I gave lines from wall texts to other participants. As I encountered the work, I wanted to add a sixth type of person to my list: persons who are present in the museum and embody parts of what a wall text says that are hard for me to relate to. From the wall texts that accompany the wooden carved artworks, I wrote down several short lines. I edited them by changing verbs from third person to first. To different participants I handed a different line of the result. It’s up to them whether they want to speak it out or just keep it in mind. I think of the theatrical element that this proposal entails, as it might bring us into an awkward form of role-playing. A few of the edited lines that circulated the museum were: 1)“My celebrity derives from my reputation for curing victims of plague, having myself been miraculously cured of the disease.” 2) “My hands, which would have held the infant Jesus, are carved separately and have been lost.” 3) “In my right hand I once held a lance, and my wings are lost.” 4) “The lack of attributes makes the identification of myself uncertain.” 5) “My left eye is slightly higher than my right eye, so that seen from below, both eyes remain visible and appear focused on the Child.” 6) “Whatever I once held in my hands may have been a clue to my identity.”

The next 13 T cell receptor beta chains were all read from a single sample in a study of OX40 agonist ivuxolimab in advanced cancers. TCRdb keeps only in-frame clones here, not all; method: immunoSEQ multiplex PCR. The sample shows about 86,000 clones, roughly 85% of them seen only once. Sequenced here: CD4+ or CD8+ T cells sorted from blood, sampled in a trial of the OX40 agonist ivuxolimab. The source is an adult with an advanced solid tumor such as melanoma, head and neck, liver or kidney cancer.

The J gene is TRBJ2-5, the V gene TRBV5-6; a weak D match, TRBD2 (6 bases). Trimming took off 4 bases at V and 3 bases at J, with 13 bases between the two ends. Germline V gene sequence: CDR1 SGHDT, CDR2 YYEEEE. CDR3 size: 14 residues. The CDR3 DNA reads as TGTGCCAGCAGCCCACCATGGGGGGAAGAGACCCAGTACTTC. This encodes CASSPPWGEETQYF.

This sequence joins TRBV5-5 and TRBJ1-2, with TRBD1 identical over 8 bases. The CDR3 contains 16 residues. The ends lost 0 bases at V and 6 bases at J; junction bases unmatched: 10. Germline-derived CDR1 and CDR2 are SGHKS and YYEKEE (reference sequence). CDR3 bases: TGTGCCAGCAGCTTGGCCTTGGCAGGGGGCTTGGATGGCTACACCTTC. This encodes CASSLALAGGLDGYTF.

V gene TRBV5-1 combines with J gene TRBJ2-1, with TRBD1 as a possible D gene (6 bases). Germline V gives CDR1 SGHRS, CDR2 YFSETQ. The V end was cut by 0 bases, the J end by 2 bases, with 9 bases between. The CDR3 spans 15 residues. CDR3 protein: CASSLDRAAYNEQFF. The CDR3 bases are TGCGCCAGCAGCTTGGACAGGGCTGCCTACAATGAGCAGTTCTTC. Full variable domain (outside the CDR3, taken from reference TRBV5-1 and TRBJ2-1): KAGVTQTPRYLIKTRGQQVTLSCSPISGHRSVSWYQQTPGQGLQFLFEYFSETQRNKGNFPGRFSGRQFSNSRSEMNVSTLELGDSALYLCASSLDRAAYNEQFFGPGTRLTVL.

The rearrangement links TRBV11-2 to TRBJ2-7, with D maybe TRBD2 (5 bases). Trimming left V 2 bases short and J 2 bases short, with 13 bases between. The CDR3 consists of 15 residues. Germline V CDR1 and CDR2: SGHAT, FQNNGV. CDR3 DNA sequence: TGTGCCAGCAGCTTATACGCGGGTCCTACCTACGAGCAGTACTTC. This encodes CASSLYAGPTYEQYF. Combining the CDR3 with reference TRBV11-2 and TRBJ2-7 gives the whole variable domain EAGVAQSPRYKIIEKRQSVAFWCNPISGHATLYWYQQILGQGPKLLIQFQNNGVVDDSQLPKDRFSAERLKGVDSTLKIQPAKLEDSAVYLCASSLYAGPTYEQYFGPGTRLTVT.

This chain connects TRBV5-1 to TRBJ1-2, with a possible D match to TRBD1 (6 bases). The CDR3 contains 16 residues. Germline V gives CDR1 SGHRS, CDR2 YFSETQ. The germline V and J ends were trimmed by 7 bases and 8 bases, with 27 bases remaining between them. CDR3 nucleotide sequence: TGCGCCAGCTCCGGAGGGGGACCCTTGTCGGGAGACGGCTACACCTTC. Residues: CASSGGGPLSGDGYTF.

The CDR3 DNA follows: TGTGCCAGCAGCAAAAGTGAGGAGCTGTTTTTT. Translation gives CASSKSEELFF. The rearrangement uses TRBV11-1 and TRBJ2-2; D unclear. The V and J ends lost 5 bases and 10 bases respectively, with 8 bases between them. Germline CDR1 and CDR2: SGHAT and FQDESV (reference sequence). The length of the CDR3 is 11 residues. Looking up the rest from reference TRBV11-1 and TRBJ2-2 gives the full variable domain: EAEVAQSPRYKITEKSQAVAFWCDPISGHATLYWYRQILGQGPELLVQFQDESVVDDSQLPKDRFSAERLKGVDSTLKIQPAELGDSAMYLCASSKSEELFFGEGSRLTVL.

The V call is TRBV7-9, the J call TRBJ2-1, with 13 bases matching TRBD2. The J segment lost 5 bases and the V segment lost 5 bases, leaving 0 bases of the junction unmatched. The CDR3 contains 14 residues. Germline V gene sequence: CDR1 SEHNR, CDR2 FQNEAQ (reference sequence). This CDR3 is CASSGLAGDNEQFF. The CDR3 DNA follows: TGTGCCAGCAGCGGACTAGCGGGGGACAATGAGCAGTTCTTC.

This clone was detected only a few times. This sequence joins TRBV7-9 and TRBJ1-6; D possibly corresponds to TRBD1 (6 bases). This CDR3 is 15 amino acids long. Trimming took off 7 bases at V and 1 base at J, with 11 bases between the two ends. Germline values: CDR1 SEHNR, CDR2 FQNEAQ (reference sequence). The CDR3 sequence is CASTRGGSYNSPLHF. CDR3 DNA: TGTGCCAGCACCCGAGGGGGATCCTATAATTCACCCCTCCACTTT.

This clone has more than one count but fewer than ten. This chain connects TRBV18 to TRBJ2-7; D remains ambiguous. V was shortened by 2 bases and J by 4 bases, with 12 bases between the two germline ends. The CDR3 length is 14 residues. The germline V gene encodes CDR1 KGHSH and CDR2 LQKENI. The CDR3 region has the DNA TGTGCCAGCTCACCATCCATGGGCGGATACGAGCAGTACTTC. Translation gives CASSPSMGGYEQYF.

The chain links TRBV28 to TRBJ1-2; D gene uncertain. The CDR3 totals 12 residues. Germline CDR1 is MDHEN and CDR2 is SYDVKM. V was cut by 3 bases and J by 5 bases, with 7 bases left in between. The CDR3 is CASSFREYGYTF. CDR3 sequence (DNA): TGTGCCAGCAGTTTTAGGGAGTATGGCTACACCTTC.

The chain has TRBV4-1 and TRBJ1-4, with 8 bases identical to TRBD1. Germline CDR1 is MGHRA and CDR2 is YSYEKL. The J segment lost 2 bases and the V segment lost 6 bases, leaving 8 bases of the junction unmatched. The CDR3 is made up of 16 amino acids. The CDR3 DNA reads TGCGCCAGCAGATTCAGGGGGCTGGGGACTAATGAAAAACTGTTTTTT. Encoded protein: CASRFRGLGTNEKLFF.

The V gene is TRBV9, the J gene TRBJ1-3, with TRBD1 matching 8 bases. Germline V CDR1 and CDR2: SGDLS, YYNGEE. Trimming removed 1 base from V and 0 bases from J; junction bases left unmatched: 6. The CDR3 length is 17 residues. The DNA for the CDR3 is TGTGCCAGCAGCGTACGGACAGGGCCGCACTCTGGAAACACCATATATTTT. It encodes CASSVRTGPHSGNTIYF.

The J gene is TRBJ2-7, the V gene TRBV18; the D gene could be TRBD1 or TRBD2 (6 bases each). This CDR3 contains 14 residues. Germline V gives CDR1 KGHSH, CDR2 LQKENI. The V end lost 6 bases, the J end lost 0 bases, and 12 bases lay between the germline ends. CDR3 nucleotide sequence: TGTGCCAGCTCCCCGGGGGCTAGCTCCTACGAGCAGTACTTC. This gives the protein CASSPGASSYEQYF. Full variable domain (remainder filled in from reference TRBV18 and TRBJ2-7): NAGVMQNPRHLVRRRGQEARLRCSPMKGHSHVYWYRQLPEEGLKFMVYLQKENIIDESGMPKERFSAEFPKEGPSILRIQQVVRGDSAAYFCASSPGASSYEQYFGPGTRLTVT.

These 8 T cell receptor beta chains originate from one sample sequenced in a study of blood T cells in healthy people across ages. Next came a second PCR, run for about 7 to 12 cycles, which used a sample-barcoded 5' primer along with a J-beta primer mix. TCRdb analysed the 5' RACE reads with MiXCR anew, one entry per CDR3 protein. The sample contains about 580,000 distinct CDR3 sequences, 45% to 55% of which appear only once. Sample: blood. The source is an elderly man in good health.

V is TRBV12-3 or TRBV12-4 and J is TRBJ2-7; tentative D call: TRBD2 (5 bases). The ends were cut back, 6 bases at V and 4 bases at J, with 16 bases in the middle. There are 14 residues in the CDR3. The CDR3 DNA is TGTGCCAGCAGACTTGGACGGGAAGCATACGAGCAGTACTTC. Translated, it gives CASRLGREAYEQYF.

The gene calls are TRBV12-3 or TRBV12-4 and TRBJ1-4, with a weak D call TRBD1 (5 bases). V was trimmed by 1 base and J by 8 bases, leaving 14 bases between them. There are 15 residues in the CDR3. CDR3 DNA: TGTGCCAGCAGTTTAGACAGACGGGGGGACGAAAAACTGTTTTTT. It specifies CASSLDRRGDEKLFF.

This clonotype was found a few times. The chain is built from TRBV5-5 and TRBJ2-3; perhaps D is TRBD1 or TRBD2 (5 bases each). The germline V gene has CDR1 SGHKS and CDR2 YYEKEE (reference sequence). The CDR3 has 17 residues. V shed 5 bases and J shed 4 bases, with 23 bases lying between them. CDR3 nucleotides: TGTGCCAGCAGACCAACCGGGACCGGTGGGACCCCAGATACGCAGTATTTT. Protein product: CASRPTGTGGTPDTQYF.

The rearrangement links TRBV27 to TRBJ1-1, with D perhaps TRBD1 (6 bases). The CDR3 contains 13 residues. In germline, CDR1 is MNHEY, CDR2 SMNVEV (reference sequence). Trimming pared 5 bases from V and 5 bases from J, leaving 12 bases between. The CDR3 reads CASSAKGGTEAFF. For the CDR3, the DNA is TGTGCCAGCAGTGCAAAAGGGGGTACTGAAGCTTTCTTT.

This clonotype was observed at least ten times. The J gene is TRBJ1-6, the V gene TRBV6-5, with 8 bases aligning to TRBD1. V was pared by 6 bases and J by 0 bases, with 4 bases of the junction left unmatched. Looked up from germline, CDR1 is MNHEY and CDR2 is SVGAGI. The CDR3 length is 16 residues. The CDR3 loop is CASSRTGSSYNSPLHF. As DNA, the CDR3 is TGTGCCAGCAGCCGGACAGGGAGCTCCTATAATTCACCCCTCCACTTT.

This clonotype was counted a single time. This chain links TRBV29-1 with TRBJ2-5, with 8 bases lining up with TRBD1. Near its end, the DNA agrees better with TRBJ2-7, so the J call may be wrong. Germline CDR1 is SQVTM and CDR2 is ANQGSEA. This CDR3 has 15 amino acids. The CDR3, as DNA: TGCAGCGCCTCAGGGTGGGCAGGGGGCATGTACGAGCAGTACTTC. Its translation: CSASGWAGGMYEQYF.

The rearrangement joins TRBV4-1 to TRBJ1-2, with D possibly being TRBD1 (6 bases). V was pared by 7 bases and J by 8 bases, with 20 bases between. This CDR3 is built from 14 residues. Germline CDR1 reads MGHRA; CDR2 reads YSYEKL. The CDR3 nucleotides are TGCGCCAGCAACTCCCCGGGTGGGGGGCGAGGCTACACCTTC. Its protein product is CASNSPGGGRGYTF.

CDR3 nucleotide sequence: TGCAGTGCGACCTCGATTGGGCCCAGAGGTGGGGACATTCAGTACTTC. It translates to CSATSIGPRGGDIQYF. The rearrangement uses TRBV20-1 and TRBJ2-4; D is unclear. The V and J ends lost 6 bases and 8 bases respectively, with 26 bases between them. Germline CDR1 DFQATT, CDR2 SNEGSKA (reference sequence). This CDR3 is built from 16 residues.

My line in this performance was number 2) above: “My hands, which would have held the infant Jesus, are carved separately and have been lost.” I walk in a building of architectural fragments used to construct a cloister. There are artworks here that are also incomplete and together form an exhibition of medieval art with religious themes. The wall texts are created out of multiple voices. I rehearse my line aloud in the museum’s rest room. I say my line to the other participants of this performance, when I meet them separately. In some cases an exchange of words occurs, at other times we are in an awkward situation, not knowing what to do, and we silently separate, moving on.